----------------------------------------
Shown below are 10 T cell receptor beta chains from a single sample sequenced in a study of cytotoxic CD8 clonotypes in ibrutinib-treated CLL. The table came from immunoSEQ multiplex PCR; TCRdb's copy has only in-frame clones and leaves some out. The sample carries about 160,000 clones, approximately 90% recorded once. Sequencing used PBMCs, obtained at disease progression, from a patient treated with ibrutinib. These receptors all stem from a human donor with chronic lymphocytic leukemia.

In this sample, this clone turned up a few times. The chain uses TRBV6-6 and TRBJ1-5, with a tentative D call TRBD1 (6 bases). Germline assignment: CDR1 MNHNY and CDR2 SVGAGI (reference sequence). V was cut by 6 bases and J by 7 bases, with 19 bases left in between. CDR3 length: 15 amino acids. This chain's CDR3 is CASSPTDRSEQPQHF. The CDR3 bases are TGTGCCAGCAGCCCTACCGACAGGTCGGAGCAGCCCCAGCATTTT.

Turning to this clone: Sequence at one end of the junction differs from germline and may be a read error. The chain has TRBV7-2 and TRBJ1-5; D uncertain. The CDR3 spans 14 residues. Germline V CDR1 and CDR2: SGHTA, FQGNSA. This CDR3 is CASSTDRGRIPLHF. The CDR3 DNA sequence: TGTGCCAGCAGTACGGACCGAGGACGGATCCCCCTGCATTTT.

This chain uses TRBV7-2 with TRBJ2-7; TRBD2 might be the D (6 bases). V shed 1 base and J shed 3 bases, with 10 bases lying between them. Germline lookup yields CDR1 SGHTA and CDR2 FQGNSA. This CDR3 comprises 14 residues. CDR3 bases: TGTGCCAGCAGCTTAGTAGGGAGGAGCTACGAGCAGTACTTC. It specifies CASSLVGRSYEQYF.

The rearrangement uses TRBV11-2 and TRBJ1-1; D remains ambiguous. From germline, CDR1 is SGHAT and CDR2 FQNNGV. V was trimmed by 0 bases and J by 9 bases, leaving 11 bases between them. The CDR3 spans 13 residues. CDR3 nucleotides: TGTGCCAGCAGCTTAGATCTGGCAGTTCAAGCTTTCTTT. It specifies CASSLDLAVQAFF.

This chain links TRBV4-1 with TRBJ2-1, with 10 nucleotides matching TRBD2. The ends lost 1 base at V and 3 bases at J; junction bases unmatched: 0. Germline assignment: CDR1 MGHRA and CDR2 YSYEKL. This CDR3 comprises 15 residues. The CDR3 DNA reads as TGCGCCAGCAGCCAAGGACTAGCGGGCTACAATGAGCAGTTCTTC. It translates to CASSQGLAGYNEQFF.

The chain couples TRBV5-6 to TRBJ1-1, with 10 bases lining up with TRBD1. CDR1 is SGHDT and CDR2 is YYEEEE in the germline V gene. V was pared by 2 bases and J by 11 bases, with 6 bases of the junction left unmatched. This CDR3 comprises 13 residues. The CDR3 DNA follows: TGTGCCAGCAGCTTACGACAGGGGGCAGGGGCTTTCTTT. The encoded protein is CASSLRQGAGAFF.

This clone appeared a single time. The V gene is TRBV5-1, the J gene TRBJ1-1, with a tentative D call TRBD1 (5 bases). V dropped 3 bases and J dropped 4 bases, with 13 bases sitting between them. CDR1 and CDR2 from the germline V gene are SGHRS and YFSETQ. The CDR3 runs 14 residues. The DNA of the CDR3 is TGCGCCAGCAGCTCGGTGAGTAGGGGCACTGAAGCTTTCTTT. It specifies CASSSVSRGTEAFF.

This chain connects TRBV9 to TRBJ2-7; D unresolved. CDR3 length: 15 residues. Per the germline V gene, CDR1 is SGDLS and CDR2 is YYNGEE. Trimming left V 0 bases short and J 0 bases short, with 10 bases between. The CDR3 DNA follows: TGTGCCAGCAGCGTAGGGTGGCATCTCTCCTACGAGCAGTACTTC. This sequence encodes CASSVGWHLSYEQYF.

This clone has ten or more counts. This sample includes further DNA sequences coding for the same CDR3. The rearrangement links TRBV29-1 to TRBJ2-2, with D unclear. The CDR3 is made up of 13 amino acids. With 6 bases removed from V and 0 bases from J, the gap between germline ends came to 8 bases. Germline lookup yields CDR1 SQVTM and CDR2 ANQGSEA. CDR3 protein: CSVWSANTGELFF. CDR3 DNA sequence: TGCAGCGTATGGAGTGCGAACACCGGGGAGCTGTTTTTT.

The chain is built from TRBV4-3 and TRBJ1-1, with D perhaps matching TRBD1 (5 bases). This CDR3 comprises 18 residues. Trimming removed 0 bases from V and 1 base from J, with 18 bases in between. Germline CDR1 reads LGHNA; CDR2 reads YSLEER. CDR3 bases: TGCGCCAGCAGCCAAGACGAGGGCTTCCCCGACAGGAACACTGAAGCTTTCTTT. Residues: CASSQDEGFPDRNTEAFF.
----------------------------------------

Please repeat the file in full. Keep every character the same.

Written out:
Shown below are 10 T cell receptor beta chains from a single sample sequenced in a study of cytotoxic CD8 clonotypes in ibrutinib-treated CLL. The table came from immunoSEQ multiplex PCR; TCRdb's copy has only in-frame clones and leaves some out. The sample carries about 160,000 clones, approximately 90% recorded once. Sequencing used PBMCs, obtained at disease progression, from a patient treated with ibrutinib. These receptors all stem from a human donor with chronic lymphocytic leukemia.

In this sample, this clone turned up a few times. The chain uses TRBV6-6 and TRBJ1-5, with a tentative D call TRBD1 (6 bases). Germline assignment: CDR1 MNHNY and CDR2 SVGAGI (reference sequence). V was cut by 6 bases and J by 7 bases, with 19 bases left in between. CDR3 length: 15 amino acids. This chain's CDR3 is CASSPTDRSEQPQHF. The CDR3 bases are TGTGCCAGCAGCCCTACCGACAGGTCGGAGCAGCCCCAGCATTTT.

Turning to this clone: Sequence at one end of the junction differs from germline and may be a read error. The chain has TRBV7-2 and TRBJ1-5; D uncertain. The CDR3 spans 14 residues. Germline V CDR1 and CDR2: SGHTA, FQGNSA. This CDR3 is CASSTDRGRIPLHF. The CDR3 DNA sequence: TGTGCCAGCAGTACGGACCGAGGACGGATCCCCCTGCATTTT.

This chain uses TRBV7-2 with TRBJ2-7; TRBD2 might be the D (6 bases). V shed 1 base and J shed 3 bases, with 10 bases lying between them. Germline lookup yields CDR1 SGHTA and CDR2 FQGNSA. This CDR3 comprises 14 residues. CDR3 bases: TGTGCCAGCAGCTTAGTAGGGAGGAGCTACGAGCAGTACTTC. It specifies CASSLVGRSYEQYF.

The rearrangement uses TRBV11-2 and TRBJ1-1; D remains ambiguous. From germline, CDR1 is SGHAT and CDR2 FQNNGV. V was trimmed by 0 bases and J by 9 bases, leaving 11 bases between them. The CDR3 spans 13 residues. CDR3 nucleotides: TGTGCCAGCAGCTTAGATCTGGCAGTTCAAGCTTTCTTT. It specifies CASSLDLAVQAFF.

This chain links TRBV4-1 with TRBJ2-1, with 10 nucleotides matching TRBD2. The ends lost 1 base at V and 3 bases at J; junction bases unmatched: 0. Germline assignment: CDR1 MGHRA and CDR2 YSYEKL. This CDR3 comprises 15 residues. The CDR3 DNA reads as TGCGCCAGCAGCCAAGGACTAGCGGGCTACAATGAGCAGTTCTTC. It translates to CASSQGLAGYNEQFF.

The chain couples TRBV5-6 to TRBJ1-1, with 10 bases lining up with TRBD1. CDR1 is SGHDT and CDR2 is YYEEEE in the germline V gene. V was pared by 2 bases and J by 11 bases, with 6 bases of the junction left unmatched. This CDR3 comprises 13 residues. The CDR3 DNA follows: TGTGCCAGCAGCTTACGACAGGGGGCAGGGGCTTTCTTT. The encoded protein is CASSLRQGAGAFF.

This clone appeared a single time. The V gene is TRBV5-1, the J gene TRBJ1-1, with a tentative D call TRBD1 (5 bases). V dropped 3 bases and J dropped 4 bases, with 13 bases sitting between them. CDR1 and CDR2 from the germline V gene are SGHRS and YFSETQ. The CDR3 runs 14 residues. The DNA of the CDR3 is TGCGCCAGCAGCTCGGTGAGTAGGGGCACTGAAGCTTTCTTT. It specifies CASSSVSRGTEAFF.

This chain connects TRBV9 to TRBJ2-7; D unresolved. CDR3 length: 15 residues. Per the germline V gene, CDR1 is SGDLS and CDR2 is YYNGEE. Trimming left V 0 bases short and J 0 bases short, with 10 bases between. The CDR3 DNA follows: TGTGCCAGCAGCGTAGGGTGGCATCTCTCCTACGAGCAGTACTTC. This sequence encodes CASSVGWHLSYEQYF.

This clone has ten or more counts. This sample includes further DNA sequences coding for the same CDR3. The rearrangement links TRBV29-1 to TRBJ2-2, with D unclear. The CDR3 is made up of 13 amino acids. With 6 bases removed from V and 0 bases from J, the gap between germline ends came to 8 bases. Germline lookup yields CDR1 SQVTM and CDR2 ANQGSEA. CDR3 protein: CSVWSANTGELFF. CDR3 DNA sequence: TGCAGCGTATGGAGTGCGAACACCGGGGAGCTGTTTTTT.

The chain is built from TRBV4-3 and TRBJ1-1, with D perhaps matching TRBD1 (5 bases). This CDR3 comprises 18 residues. Trimming removed 0 bases from V and 1 base from J, with 18 bases in between. Germline CDR1 reads LGHNA; CDR2 reads YSLEER. CDR3 bases: TGCGCCAGCAGCCAAGACGAGGGCTTCCCCGACAGGAACACTGAAGCTTTCTTT. Residues: CASSQDEGFPDRNTEAFF.